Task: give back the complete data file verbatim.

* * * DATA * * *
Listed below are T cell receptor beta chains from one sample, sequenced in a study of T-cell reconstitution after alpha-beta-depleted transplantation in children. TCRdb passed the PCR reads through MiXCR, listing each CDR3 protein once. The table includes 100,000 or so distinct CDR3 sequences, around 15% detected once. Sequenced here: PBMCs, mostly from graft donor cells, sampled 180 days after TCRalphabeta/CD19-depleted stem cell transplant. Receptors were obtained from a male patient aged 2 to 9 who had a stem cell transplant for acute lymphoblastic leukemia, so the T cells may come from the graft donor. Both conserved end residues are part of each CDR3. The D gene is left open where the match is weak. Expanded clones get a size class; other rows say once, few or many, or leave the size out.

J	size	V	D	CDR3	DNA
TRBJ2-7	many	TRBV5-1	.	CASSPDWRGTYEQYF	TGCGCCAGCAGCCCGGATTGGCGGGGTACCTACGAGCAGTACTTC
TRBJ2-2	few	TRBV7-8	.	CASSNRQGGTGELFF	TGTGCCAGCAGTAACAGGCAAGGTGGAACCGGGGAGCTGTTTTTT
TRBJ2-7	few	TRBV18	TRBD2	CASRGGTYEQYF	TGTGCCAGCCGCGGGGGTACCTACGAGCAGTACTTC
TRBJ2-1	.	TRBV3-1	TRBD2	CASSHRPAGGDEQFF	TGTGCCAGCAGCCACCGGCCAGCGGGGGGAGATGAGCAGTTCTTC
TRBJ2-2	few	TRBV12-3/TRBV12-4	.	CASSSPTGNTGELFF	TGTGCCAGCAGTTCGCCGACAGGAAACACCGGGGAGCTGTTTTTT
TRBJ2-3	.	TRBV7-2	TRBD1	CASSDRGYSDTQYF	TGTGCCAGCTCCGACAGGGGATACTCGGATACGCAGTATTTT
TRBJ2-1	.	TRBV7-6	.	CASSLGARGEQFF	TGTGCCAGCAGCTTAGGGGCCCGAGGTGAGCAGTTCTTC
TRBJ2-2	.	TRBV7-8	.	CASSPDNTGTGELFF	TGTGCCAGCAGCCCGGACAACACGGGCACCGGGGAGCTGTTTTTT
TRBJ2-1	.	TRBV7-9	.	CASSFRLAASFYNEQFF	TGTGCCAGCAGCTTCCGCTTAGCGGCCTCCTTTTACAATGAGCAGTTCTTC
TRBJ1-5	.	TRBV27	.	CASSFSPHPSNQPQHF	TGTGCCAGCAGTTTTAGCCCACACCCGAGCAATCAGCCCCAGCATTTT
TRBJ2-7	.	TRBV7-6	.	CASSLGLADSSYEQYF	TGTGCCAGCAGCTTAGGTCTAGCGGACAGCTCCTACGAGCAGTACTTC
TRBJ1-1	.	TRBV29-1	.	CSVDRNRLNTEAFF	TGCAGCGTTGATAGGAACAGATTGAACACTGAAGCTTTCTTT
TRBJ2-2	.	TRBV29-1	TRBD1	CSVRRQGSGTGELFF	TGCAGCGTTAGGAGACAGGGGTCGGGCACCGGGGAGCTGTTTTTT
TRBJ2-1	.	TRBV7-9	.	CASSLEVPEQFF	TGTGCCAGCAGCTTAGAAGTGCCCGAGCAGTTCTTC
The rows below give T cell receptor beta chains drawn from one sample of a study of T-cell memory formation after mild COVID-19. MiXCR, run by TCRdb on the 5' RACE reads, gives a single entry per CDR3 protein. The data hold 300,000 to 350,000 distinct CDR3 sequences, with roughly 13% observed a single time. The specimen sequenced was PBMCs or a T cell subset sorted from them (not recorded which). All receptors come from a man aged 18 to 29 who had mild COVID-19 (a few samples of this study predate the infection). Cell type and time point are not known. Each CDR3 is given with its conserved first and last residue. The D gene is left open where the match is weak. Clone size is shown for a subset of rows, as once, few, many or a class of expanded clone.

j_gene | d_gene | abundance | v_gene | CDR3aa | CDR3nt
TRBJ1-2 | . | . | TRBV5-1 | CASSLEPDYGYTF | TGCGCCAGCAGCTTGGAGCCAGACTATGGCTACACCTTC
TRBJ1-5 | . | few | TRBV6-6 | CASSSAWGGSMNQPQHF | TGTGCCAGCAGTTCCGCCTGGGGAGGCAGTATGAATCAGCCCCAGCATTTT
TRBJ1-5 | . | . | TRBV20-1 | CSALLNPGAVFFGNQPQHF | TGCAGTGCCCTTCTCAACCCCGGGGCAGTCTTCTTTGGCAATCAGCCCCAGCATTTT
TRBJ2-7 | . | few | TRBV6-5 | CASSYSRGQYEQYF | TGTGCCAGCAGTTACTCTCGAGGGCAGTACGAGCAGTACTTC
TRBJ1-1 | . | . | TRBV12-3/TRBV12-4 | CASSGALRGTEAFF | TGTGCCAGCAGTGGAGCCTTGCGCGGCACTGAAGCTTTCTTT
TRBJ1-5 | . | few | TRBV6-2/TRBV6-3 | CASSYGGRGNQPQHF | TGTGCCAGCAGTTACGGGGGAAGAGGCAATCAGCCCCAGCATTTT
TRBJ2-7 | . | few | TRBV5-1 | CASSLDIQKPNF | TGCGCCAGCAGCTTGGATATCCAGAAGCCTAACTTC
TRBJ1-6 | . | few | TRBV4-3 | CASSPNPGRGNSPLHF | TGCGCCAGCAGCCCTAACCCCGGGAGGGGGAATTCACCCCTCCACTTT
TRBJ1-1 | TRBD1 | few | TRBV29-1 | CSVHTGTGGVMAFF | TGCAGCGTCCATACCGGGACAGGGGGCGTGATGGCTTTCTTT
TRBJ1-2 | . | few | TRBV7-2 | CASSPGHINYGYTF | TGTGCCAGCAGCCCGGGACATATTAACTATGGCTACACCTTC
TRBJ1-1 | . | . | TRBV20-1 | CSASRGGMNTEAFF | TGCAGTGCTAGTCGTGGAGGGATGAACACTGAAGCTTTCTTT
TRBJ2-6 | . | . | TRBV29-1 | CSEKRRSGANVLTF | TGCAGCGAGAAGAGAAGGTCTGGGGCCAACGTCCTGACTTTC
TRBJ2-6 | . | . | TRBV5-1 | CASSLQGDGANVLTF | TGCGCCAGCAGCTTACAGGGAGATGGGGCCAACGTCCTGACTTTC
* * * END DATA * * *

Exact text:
Listed below are T cell receptor beta chains from one sample, sequenced in a study of T-cell reconstitution after alpha-beta-depleted transplantation in children. TCRdb passed the PCR reads through MiXCR, listing each CDR3 protein once. The table includes 100,000 or so distinct CDR3 sequences, around 15% detected once. Sequenced here: PBMCs, mostly from graft donor cells, sampled 180 days after TCRalphabeta/CD19-depleted stem cell transplant. Receptors were obtained from a male patient aged 2 to 9 who had a stem cell transplant for acute lymphoblastic leukemia, so the T cells may come from the graft donor. Both conserved end residues are part of each CDR3. The D gene is left open where the match is weak. Expanded clones get a size class; other rows say once, few or many, or leave the size out.

J	size	V	D	CDR3	DNA
TRBJ2-7	many	TRBV5-1	.	CASSPDWRGTYEQYF	TGCGCCAGCAGCCCGGATTGGCGGGGTACCTACGAGCAGTACTTC
TRBJ2-2	few	TRBV7-8	.	CASSNRQGGTGELFF	TGTGCCAGCAGTAACAGGCAAGGTGGAACCGGGGAGCTGTTTTTT
TRBJ2-7	few	TRBV18	TRBD2	CASRGGTYEQYF	TGTGCCAGCCGCGGGGGTACCTACGAGCAGTACTTC
TRBJ2-1	.	TRBV3-1	TRBD2	CASSHRPAGGDEQFF	TGTGCCAGCAGCCACCGGCCAGCGGGGGGAGATGAGCAGTTCTTC
TRBJ2-2	few	TRBV12-3/TRBV12-4	.	CASSSPTGNTGELFF	TGTGCCAGCAGTTCGCCGACAGGAAACACCGGGGAGCTGTTTTTT
TRBJ2-3	.	TRBV7-2	TRBD1	CASSDRGYSDTQYF	TGTGCCAGCTCCGACAGGGGATACTCGGATACGCAGTATTTT
TRBJ2-1	.	TRBV7-6	.	CASSLGARGEQFF	TGTGCCAGCAGCTTAGGGGCCCGAGGTGAGCAGTTCTTC
TRBJ2-2	.	TRBV7-8	.	CASSPDNTGTGELFF	TGTGCCAGCAGCCCGGACAACACGGGCACCGGGGAGCTGTTTTTT
TRBJ2-1	.	TRBV7-9	.	CASSFRLAASFYNEQFF	TGTGCCAGCAGCTTCCGCTTAGCGGCCTCCTTTTACAATGAGCAGTTCTTC
TRBJ1-5	.	TRBV27	.	CASSFSPHPSNQPQHF	TGTGCCAGCAGTTTTAGCCCACACCCGAGCAATCAGCCCCAGCATTTT
TRBJ2-7	.	TRBV7-6	.	CASSLGLADSSYEQYF	TGTGCCAGCAGCTTAGGTCTAGCGGACAGCTCCTACGAGCAGTACTTC
TRBJ1-1	.	TRBV29-1	.	CSVDRNRLNTEAFF	TGCAGCGTTGATAGGAACAGATTGAACACTGAAGCTTTCTTT
TRBJ2-2	.	TRBV29-1	TRBD1	CSVRRQGSGTGELFF	TGCAGCGTTAGGAGACAGGGGTCGGGCACCGGGGAGCTGTTTTTT
TRBJ2-1	.	TRBV7-9	.	CASSLEVPEQFF	TGTGCCAGCAGCTTAGAAGTGCCCGAGCAGTTCTTC
The rows below give T cell receptor beta chains drawn from one sample of a study of T-cell memory formation after mild COVID-19. MiXCR, run by TCRdb on the 5' RACE reads, gives a single entry per CDR3 protein. The data hold 300,000 to 350,000 distinct CDR3 sequences, with roughly 13% observed a single time. The specimen sequenced was PBMCs or a T cell subset sorted from them (not recorded which). All receptors come from a man aged 18 to 29 who had mild COVID-19 (a few samples of this study predate the infection). Cell type and time point are not known. Each CDR3 is given with its conserved first and last residue. The D gene is left open where the match is weak. Clone size is shown for a subset of rows, as once, few, many or a class of expanded clone.

j_gene | d_gene | abundance | v_gene | CDR3aa | CDR3nt
TRBJ1-2 | . | . | TRBV5-1 | CASSLEPDYGYTF | TGCGCCAGCAGCTTGGAGCCAGACTATGGCTACACCTTC
TRBJ1-5 | . | few | TRBV6-6 | CASSSAWGGSMNQPQHF | TGTGCCAGCAGTTCCGCCTGGGGAGGCAGTATGAATCAGCCCCAGCATTTT
TRBJ1-5 | . | . | TRBV20-1 | CSALLNPGAVFFGNQPQHF | TGCAGTGCCCTTCTCAACCCCGGGGCAGTCTTCTTTGGCAATCAGCCCCAGCATTTT
TRBJ2-7 | . | few | TRBV6-5 | CASSYSRGQYEQYF | TGTGCCAGCAGTTACTCTCGAGGGCAGTACGAGCAGTACTTC
TRBJ1-1 | . | . | TRBV12-3/TRBV12-4 | CASSGALRGTEAFF | TGTGCCAGCAGTGGAGCCTTGCGCGGCACTGAAGCTTTCTTT
TRBJ1-5 | . | few | TRBV6-2/TRBV6-3 | CASSYGGRGNQPQHF | TGTGCCAGCAGTTACGGGGGAAGAGGCAATCAGCCCCAGCATTTT
TRBJ2-7 | . | few | TRBV5-1 | CASSLDIQKPNF | TGCGCCAGCAGCTTGGATATCCAGAAGCCTAACTTC
TRBJ1-6 | . | few | TRBV4-3 | CASSPNPGRGNSPLHF | TGCGCCAGCAGCCCTAACCCCGGGAGGGGGAATTCACCCCTCCACTTT
TRBJ1-1 | TRBD1 | few | TRBV29-1 | CSVHTGTGGVMAFF | TGCAGCGTCCATACCGGGACAGGGGGCGTGATGGCTTTCTTT
TRBJ1-2 | . | few | TRBV7-2 | CASSPGHINYGYTF | TGTGCCAGCAGCCCGGGACATATTAACTATGGCTACACCTTC
TRBJ1-1 | . | . | TRBV20-1 | CSASRGGMNTEAFF | TGCAGTGCTAGTCGTGGAGGGATGAACACTGAAGCTTTCTTT
TRBJ2-6 | . | . | TRBV29-1 | CSEKRRSGANVLTF | TGCAGCGAGAAGAGAAGGTCTGGGGCCAACGTCCTGACTTTC
TRBJ2-6 | . | . | TRBV5-1 | CASSLQGDGANVLTF | TGCGCCAGCAGCTTACAGGGAGATGGGGCCAACGTCCTGACTTTC